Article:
Crappie Fishing with my Grandfather

I can see my grandfather staring into the crystal minnow bucket (my name for it). His look was serious and only left the bucket to get his bearings on the creek channel. His eyes squinted to read the contraption inside the bucket while he chewed on the Red Man in his jaw. “Ok Ken. Right here,” he would finally say, but not before a spit of Red Man stained the water next to the boat. I was ready before he even said OK. The spit was my cue. He never spit while he searched the crystal minnow bucket, only after he found the brush below. Again, I know he explained, but like so many lessons he taught me in my youth I only truly began to listen long after he was gone. This lesson was no exception and even took applying the technique before realizing that my grandfather, who was very old school even in the ’70s, was actually using electronics to locate brush piles along a creek channel. It was a flasher unit inside that minnow bucket and it shaded the orange bars that flashed around the unit and protected it when stored in the barn.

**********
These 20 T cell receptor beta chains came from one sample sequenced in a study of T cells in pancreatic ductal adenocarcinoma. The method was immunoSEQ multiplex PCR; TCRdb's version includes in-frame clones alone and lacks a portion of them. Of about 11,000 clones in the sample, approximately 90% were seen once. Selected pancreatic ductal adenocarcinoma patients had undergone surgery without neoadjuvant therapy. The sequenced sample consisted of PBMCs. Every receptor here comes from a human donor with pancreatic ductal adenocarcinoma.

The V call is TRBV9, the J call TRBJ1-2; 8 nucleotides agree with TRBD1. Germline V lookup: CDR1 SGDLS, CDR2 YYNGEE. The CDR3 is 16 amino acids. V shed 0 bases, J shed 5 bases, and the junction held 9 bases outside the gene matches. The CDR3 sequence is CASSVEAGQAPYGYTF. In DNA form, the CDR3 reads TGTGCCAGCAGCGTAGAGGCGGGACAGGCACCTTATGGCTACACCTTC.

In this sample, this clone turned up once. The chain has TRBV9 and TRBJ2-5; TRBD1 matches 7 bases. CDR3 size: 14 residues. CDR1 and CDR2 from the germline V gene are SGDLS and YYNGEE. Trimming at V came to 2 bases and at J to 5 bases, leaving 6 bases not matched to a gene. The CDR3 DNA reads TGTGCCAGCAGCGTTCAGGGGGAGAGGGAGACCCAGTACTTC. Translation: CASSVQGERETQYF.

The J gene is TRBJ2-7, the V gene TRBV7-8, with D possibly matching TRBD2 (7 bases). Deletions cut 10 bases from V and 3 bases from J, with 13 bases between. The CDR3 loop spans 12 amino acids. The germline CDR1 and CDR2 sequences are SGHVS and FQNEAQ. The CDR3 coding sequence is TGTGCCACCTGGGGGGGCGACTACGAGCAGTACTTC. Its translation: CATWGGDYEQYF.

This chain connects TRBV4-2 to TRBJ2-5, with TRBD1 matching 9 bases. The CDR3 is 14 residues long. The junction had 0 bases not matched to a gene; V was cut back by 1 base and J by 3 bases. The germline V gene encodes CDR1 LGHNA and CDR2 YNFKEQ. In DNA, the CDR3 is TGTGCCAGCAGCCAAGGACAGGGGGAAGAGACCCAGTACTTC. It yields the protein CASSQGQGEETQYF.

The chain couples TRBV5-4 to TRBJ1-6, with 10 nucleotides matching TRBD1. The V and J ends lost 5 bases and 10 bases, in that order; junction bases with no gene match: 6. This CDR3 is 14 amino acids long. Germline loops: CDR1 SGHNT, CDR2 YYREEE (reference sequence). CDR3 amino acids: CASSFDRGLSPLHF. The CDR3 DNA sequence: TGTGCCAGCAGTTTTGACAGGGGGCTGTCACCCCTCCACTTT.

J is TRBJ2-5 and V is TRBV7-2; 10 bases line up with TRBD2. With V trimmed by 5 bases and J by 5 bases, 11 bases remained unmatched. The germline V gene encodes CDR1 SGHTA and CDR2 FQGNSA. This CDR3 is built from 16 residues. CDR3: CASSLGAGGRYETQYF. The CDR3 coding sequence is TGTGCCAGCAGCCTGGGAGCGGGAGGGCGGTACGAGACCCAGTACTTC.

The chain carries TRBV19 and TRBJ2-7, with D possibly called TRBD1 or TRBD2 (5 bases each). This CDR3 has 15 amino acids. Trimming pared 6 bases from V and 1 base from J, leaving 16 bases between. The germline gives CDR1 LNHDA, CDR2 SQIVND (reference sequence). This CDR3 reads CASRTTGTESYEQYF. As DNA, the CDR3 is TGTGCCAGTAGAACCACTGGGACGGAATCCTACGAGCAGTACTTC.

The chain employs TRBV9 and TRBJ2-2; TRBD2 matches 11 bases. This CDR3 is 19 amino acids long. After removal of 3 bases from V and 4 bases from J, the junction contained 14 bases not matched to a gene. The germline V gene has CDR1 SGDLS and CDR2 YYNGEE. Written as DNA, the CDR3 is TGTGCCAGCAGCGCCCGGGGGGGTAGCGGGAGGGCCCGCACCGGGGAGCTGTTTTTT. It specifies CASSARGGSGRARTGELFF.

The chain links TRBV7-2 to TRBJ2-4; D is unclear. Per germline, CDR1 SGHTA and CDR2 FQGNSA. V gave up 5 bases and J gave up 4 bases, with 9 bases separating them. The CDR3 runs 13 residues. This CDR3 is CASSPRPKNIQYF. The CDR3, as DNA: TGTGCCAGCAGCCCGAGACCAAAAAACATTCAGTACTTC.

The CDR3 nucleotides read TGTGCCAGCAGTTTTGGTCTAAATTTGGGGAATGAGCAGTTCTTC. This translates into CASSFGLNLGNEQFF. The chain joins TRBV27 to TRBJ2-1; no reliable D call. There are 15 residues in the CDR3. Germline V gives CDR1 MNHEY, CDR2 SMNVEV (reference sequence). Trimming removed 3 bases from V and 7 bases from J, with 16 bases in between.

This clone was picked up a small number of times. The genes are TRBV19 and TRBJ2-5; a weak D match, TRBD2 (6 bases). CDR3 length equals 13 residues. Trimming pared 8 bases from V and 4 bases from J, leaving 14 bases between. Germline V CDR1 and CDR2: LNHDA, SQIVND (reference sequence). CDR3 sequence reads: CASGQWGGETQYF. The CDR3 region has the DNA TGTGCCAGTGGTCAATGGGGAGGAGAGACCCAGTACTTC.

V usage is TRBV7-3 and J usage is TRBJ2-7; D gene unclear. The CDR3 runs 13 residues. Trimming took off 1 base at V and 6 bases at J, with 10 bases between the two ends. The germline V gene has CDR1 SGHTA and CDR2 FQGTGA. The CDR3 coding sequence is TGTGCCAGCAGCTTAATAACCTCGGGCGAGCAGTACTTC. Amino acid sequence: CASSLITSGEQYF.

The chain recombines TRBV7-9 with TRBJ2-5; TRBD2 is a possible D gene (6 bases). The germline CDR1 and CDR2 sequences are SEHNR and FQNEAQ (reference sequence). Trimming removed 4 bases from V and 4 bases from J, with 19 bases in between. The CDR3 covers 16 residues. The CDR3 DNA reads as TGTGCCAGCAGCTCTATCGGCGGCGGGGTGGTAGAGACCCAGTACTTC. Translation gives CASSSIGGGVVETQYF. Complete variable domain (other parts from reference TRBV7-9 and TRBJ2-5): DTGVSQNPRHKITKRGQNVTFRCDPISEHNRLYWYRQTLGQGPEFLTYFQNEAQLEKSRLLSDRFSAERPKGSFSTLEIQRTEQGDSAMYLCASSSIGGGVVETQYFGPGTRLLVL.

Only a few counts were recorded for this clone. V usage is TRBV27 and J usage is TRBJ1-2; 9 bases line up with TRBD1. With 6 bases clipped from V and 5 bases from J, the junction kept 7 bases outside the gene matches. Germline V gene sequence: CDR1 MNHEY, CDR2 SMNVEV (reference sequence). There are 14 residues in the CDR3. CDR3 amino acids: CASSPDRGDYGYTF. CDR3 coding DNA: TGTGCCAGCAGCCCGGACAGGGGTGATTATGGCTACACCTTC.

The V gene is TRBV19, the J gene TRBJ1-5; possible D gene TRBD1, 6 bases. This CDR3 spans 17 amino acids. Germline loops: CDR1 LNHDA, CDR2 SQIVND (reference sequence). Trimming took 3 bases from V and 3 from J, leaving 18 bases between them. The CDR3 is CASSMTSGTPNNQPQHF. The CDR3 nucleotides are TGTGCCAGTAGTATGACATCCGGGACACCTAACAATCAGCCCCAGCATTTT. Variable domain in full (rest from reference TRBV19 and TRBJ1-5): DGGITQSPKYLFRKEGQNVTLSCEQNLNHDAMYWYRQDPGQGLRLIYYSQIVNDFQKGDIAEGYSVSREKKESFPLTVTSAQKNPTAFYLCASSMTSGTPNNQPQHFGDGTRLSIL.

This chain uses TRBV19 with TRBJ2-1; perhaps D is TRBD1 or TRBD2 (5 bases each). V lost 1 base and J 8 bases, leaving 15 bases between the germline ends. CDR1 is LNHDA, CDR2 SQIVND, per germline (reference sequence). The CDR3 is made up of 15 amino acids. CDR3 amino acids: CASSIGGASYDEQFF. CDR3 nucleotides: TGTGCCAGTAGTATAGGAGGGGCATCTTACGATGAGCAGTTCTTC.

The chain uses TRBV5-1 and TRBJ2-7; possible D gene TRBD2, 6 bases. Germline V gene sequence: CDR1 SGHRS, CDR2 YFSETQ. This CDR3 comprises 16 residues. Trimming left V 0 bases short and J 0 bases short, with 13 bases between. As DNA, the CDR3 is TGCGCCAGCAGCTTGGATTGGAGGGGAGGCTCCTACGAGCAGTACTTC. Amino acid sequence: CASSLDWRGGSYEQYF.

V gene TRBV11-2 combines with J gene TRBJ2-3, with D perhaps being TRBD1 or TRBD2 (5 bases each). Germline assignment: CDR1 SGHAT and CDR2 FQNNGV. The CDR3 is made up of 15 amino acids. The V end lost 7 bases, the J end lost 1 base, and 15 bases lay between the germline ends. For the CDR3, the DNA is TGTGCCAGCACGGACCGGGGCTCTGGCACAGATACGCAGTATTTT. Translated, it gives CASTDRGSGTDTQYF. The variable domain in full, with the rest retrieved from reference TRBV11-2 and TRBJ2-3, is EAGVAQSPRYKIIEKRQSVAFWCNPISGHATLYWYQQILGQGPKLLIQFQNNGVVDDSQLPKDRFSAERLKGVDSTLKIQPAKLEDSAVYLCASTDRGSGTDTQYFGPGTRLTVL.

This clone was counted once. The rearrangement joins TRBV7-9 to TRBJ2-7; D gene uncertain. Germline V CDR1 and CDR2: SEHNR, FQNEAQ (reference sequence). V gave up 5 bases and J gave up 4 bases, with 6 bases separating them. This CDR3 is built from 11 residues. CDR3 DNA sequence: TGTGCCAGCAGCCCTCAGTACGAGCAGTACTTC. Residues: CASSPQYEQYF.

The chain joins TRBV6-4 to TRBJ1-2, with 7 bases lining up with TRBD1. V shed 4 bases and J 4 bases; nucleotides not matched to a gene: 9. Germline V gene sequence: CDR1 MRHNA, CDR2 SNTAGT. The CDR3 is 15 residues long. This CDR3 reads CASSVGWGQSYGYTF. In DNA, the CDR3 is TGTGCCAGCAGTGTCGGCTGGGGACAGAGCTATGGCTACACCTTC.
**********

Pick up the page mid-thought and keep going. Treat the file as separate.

Crappie Movement Patterns

I remember him telling me that the crappie would move from the creek channel to shallow water to spawn. They always travel from one form of cover to the next as they travel to their spawning grounds. Even if the journey is longer. This came back to me when I decided one day to search for early crappie in a little deeper water and discovered stake beds lined up in a neat row leading straight from the creek channel to a shallow spawning area. I began jigging a white marabou jig and finally found them in 17 feet of water suspended in a huge manmade stake bed. The aha moment, 30 years later, hit me like a ton of bricks.

This early season crappie tactic isn’t new to many crappie anglers, but I only searched for deep water crappie along creek channels until I realized the importance of this cover. Not to say the creek channel won’t produce but finding brush that leads from the creeks into shallow water will help you concentrate your efforts on spots that are more likely to hold a few fish.